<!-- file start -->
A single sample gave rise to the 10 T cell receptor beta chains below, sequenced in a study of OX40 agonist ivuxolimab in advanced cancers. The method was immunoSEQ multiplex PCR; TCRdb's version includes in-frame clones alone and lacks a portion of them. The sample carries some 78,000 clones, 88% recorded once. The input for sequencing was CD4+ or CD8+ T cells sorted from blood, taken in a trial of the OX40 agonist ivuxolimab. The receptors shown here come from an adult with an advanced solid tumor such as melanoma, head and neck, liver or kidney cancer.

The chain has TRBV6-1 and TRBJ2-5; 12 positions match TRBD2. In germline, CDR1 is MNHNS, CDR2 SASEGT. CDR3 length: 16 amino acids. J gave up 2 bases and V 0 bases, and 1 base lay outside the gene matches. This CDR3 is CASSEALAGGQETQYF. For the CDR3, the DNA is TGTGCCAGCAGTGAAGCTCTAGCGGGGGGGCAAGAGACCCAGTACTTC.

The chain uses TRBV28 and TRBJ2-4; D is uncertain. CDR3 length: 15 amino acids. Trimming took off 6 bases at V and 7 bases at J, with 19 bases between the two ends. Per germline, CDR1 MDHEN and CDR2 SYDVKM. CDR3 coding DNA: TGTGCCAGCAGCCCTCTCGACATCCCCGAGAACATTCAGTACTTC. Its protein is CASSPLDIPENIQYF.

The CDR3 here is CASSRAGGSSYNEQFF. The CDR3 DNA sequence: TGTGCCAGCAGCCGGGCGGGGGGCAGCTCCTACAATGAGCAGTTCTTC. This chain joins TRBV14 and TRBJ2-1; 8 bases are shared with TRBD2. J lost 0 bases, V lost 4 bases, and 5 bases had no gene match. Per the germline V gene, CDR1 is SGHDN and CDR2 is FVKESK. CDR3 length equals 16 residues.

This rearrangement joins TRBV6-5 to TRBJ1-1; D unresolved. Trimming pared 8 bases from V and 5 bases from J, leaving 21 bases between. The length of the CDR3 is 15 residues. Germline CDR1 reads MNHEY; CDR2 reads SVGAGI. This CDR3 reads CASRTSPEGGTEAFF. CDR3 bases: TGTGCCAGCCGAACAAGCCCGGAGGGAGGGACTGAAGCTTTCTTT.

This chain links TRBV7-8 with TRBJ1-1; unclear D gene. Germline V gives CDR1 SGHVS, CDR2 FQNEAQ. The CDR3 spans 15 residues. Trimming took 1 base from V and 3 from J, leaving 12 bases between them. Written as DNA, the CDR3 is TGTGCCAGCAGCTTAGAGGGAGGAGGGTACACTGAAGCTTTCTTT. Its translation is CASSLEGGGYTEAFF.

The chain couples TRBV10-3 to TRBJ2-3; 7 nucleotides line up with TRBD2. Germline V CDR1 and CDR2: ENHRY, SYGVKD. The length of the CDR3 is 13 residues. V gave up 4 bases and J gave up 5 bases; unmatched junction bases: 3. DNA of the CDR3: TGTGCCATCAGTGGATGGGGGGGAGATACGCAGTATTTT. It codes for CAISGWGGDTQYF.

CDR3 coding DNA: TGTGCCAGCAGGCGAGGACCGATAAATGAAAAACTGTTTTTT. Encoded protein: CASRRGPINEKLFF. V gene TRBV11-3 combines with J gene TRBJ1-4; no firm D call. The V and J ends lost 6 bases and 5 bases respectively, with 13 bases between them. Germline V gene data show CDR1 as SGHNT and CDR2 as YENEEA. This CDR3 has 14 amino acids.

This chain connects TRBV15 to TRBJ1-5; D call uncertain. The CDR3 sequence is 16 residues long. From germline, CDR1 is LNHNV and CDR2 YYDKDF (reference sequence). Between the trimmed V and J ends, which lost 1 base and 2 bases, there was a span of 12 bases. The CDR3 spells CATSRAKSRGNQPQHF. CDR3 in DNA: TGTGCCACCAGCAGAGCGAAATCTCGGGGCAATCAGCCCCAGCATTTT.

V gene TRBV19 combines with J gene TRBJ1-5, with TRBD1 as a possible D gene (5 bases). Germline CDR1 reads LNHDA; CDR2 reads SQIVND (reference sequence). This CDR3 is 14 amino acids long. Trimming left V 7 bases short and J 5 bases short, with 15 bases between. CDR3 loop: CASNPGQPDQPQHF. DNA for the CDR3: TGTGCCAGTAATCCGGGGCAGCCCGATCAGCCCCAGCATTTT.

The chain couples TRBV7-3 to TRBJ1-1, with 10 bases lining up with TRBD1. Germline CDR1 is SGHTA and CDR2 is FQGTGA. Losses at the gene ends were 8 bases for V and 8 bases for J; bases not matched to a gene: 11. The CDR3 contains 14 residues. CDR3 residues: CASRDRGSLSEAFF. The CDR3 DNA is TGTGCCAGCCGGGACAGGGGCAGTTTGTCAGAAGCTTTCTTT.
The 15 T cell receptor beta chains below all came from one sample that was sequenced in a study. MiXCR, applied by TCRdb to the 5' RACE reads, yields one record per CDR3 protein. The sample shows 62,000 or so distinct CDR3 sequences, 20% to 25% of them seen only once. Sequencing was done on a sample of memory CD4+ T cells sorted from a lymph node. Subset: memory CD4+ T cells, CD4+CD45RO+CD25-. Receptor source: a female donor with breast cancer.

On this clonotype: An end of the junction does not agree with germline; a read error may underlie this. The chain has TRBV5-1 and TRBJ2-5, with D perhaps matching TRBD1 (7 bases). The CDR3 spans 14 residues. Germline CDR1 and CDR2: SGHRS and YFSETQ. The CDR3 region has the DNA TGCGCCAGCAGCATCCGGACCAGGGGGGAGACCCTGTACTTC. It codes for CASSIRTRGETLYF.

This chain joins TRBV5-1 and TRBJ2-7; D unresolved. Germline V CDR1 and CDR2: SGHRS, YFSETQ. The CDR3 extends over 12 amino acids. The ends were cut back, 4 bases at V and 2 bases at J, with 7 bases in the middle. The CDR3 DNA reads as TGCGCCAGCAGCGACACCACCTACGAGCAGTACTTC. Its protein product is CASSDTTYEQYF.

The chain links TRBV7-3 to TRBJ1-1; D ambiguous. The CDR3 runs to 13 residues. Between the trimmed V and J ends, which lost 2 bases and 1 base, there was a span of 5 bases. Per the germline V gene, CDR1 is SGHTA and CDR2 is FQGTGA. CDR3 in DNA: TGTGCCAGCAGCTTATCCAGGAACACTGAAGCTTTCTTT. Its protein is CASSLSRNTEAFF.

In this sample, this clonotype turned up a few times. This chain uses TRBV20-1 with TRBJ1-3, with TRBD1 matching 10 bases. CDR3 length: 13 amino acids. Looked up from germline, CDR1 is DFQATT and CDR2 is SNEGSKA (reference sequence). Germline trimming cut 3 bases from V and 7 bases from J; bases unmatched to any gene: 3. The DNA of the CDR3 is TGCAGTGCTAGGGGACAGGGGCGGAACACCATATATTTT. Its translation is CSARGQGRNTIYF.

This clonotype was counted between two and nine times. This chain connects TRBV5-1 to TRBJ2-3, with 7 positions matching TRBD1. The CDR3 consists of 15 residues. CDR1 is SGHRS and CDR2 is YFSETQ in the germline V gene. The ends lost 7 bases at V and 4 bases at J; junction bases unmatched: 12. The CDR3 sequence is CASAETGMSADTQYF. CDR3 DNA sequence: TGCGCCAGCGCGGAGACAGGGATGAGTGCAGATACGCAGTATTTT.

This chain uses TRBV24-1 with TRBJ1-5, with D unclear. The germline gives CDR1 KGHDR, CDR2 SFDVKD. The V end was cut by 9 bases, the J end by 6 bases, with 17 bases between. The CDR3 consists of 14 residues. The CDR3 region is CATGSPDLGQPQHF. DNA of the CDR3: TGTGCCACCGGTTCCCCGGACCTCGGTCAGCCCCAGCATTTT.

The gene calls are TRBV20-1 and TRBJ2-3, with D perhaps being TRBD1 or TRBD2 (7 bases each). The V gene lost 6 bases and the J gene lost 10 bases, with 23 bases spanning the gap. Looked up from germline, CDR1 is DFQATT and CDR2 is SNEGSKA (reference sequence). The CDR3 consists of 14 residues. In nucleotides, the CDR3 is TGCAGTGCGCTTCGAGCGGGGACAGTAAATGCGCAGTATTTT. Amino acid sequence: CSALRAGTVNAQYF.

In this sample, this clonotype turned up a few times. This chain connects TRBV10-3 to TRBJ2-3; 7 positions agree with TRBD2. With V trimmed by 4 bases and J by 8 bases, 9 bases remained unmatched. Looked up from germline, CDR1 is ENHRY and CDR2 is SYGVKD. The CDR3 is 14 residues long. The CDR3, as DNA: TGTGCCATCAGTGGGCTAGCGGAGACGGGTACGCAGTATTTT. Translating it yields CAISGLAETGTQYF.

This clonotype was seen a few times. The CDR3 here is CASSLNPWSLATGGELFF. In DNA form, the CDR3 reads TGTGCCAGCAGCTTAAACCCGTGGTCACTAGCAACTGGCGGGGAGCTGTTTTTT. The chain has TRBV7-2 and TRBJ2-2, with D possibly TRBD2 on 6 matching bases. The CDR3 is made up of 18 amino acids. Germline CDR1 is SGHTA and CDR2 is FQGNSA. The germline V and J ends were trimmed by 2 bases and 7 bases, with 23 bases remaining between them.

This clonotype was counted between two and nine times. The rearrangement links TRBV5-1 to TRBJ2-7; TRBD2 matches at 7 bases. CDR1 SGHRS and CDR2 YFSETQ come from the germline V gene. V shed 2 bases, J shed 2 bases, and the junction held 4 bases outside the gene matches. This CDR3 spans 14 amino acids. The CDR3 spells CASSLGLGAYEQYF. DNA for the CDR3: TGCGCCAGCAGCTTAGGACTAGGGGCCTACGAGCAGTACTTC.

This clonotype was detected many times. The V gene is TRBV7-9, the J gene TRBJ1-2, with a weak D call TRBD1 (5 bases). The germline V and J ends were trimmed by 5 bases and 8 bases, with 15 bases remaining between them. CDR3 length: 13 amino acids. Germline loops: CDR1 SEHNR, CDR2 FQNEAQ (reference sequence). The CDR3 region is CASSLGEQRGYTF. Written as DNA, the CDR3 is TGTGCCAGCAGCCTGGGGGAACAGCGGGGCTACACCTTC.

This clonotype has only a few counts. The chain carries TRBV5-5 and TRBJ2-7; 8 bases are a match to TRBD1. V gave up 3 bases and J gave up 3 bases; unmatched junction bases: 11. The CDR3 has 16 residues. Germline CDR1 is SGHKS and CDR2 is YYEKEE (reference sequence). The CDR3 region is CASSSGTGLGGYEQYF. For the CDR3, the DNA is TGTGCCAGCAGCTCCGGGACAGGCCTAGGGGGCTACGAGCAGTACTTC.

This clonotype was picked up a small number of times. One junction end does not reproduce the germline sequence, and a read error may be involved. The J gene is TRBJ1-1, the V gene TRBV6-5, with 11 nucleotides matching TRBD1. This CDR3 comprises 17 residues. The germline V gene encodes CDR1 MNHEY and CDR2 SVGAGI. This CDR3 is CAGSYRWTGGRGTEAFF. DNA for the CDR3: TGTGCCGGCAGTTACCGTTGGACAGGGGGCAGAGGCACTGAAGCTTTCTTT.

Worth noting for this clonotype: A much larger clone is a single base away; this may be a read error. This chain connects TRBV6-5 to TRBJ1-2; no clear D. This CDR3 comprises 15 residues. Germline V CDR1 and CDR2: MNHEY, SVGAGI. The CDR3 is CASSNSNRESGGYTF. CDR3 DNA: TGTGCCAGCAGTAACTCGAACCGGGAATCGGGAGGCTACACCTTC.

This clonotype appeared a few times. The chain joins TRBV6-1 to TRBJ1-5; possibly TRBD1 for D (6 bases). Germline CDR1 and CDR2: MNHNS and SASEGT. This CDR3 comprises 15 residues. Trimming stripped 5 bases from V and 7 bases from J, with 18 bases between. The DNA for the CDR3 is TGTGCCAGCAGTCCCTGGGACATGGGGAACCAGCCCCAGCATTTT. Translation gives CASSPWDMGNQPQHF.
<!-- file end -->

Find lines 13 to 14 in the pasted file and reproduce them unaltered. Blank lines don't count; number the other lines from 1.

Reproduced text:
On this clonotype: An end of the junction does not agree with germline; a read error may underlie this. The chain has TRBV5-1 and TRBJ2-5, with D perhaps matching TRBD1 (7 bases). The CDR3 spans 14 residues. Germline CDR1 and CDR2: SGHRS and YFSETQ. The CDR3 region has the DNA TGCGCCAGCAGCATCCGGACCAGGGGGGAGACCCTGTACTTC. It codes for CASSIRTRGETLYF.

This chain joins TRBV5-1 and TRBJ2-7; D unresolved. Germline V CDR1 and CDR2: SGHRS, YFSETQ. The CDR3 extends over 12 amino acids. The ends were cut back, 4 bases at V and 2 bases at J, with 7 bases in the middle. The CDR3 DNA reads as TGCGCCAGCAGCGACACCACCTACGAGCAGTACTTC. Its protein product is CASSDTTYEQYF.